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Drug Addiction

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Drug addiction is a disease characterised by a damaging pattern that leads to further problems that relate to tolerance to and/ or withdrawal from the substance. The most commonly abused drugs that lead to drug addiction are cannabis (marijuana), cocaine, inhalants such as household cleaners, hallucinogens, amphetamines, anabolic steroids, ecstasy, and even prescription drugs. Each drug will produce different effects on the brain, but with drug addiction, an individual may not feel normal without the presence of drugs in his/ her system. Drug addiction is also called substance dependency or chemical dependency.

It is estimated that more than 2.6% of people will suffer from a drug addiction at some point in their lives, although it is not possible to accurately account for all the drug addicts in the country, more so in the world. What is certain is that there is a gradual, constant increase in individuals with drug addiction in the last few years. It has become increasingly common in society.

Risk Factors for Drug Addiction

There is no single cause that would result to drug addiction. It is not passed from one generation to the ne, however, it is observed that substance-abuse disorders are higher within some families, which can be possibly attributed to the addictive environment in the family. The following are some of the common risk factors that may predispose a person to drug addiction:

  • Being close to someone who has a history of drug abuse or drug addiction
  • Teenagers under peer pressure
  • Having mood disorders (such as depression, anxiety or bipolar disorder), thought disorders (such as schizophrenia), and personality disorders (antisocial personality disorder)
  • Gender: males are more likely to be addicted to drugs as compared to women

Signs and Symptoms of Drug Addiction

                The constant need for drugs to function is the foremost symptom of drug addiction. The other signs and symptoms of drug addiction include:

  • Increased drug tolerance
  • When alcohol is taken away, withdrawal symptoms manifest such as,
    • Depression
    • Restlessness
    • Insomnia
    • Sweating and shaking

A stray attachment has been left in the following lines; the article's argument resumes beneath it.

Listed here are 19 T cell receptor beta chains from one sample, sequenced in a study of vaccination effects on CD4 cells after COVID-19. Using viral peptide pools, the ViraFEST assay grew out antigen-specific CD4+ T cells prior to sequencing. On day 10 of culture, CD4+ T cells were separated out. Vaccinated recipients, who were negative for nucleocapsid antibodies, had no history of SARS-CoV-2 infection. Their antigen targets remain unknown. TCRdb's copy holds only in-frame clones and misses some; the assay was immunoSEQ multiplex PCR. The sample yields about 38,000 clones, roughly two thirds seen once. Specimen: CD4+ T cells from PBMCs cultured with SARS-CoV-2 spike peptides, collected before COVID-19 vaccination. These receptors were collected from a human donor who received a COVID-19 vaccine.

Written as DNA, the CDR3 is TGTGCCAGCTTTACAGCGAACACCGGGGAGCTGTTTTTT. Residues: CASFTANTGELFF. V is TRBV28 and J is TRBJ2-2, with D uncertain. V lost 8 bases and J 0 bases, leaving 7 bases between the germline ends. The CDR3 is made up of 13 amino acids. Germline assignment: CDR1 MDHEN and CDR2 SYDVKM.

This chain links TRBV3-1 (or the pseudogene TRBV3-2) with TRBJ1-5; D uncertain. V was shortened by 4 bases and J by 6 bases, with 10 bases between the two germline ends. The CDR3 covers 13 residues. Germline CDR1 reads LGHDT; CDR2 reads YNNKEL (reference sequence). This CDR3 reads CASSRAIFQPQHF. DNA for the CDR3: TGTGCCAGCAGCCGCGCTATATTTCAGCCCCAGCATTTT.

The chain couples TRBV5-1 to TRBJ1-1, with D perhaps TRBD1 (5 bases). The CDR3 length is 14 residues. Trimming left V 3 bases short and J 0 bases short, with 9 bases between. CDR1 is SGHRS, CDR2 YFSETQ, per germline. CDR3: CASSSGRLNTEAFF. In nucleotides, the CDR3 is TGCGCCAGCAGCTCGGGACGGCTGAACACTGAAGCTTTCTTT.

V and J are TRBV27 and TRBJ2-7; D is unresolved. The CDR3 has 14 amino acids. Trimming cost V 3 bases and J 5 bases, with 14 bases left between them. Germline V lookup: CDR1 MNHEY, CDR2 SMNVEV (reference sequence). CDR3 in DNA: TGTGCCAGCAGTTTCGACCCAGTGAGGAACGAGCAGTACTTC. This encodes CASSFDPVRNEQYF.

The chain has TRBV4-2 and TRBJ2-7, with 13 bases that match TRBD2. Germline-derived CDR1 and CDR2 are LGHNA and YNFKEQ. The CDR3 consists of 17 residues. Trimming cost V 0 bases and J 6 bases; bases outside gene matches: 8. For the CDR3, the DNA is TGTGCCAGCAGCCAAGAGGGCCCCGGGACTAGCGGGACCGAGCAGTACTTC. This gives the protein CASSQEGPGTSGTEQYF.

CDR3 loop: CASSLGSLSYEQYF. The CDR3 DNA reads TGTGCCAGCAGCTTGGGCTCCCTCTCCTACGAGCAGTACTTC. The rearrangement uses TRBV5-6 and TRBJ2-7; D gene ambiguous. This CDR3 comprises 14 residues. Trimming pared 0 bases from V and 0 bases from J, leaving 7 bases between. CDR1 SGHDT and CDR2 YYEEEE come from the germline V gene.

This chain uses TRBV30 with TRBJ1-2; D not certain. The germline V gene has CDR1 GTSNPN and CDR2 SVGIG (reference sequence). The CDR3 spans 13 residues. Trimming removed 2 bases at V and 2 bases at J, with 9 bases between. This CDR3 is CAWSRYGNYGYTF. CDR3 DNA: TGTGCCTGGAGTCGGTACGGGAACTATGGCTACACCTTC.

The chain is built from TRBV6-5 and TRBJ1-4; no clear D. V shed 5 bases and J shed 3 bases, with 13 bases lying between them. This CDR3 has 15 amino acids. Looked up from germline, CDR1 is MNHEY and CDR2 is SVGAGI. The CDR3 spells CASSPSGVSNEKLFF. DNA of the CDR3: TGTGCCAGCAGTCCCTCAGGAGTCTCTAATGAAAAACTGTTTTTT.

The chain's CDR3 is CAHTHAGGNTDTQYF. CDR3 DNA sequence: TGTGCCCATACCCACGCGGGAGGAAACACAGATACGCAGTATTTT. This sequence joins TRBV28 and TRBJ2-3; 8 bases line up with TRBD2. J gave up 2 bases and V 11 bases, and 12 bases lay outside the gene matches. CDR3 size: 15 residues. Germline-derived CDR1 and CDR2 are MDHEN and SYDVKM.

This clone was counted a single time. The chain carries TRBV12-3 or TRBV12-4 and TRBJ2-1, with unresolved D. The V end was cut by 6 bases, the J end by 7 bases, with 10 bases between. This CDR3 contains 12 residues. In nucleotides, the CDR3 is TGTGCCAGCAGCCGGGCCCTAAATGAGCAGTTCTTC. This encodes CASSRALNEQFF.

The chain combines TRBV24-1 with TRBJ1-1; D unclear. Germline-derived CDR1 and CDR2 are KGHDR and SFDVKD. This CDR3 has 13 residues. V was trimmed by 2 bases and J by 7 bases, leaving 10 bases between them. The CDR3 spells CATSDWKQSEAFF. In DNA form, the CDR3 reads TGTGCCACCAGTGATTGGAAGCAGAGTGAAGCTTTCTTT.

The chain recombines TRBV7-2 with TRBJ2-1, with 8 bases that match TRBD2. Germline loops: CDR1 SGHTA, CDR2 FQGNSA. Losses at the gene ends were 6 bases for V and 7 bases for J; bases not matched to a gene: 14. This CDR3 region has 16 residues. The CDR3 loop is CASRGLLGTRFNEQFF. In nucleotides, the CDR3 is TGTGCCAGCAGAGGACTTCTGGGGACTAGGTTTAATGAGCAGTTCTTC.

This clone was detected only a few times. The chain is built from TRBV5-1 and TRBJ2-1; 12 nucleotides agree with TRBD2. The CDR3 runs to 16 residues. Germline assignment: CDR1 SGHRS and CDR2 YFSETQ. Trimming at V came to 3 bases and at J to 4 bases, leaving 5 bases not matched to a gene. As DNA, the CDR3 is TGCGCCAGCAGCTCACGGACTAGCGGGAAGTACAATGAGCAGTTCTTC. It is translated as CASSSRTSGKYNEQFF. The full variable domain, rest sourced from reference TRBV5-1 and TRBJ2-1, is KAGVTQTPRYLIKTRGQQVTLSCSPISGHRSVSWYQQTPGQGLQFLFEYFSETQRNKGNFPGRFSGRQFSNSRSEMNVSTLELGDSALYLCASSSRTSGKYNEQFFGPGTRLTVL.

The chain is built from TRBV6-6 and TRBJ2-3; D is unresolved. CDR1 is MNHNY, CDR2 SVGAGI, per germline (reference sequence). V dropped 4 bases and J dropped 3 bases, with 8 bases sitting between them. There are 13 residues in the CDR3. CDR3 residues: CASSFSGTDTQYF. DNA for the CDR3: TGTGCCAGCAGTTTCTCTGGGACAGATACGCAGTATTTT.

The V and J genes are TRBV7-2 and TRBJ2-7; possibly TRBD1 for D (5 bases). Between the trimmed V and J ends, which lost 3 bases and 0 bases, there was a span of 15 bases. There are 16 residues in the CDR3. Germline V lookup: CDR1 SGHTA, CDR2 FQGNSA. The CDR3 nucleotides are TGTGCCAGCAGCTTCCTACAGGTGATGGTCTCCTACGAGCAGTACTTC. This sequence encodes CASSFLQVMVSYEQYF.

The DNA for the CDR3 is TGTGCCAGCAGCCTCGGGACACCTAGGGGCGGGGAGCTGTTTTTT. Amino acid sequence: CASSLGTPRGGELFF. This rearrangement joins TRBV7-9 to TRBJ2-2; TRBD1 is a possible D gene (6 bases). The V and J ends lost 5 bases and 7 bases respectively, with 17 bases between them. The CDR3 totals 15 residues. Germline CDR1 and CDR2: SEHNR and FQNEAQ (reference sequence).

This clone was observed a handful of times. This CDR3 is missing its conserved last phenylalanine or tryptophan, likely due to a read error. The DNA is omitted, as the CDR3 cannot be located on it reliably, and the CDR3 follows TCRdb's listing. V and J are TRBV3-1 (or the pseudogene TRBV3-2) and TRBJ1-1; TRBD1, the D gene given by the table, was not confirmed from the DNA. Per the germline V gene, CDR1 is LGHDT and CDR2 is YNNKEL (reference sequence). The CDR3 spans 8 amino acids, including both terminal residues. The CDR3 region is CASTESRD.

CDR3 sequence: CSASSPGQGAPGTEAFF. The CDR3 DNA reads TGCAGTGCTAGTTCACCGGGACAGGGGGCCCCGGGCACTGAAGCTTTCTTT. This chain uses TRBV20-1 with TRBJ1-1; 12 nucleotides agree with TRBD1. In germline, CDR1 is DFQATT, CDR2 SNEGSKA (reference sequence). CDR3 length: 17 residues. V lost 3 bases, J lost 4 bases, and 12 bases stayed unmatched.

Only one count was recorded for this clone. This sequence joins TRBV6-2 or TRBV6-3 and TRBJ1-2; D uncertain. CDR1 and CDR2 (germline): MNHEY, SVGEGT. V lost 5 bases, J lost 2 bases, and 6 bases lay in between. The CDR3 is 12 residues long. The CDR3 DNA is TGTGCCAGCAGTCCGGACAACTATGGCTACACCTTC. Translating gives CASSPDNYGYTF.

• Nausea
  • Using drugs more often than planned
  • Spending a lot of time thinking about drugs (e.g. where and how to get them, recuperating from drug’s effects)
  • Abandoning of activities once enjoyed because of drug use
  • Aware of the problems caused by drug addiction but continues to use them nonetheless

Treatment for Drug Addiction

The goal of treatment for drug addiction is to completely stop drug use and avoid relapsing. This may be very difficult for individuals who have become very dependent on drugs for everyday functioning. Treatment for drug addiction usually includes:

  • Group therapy
  • Counselling
  • Drug education
  • Rehabilitation centers
  • If a loved one is suspected of drug addiction, express your concern and explain that you are willing to help. If there is no negative reaction, suggest joining a Narcotics Anonymous program.

Although it is possible to quit on your own, it will require great determination and a tremendous amount of support from family and friends. The best way to avoid a drug addiction is to not even try it in the first place. Disclaimer: This article should not be used for self-diagnosis and should be used for information purposes only. It does not provide medical advice or treatment. Red Cross programs offer First Aid Courses that are made available to all to learn proper approach and support to individuals with drug addiction problems.


Drug Abuse. (2014). National Institutes of Health: National Institute on Drug Abuse. Retrieved September 29, 2013, from

Robinson, Lawrence, Smith, Melinda and Saisan, Joanna. (2013). Drug Abuse and Addiction. Retrieved September 29, 2013, from

Stopper, Melissa C. (2012). Drug Abuse and Addiction. WebMD. Retrieved September 29, 2013 from

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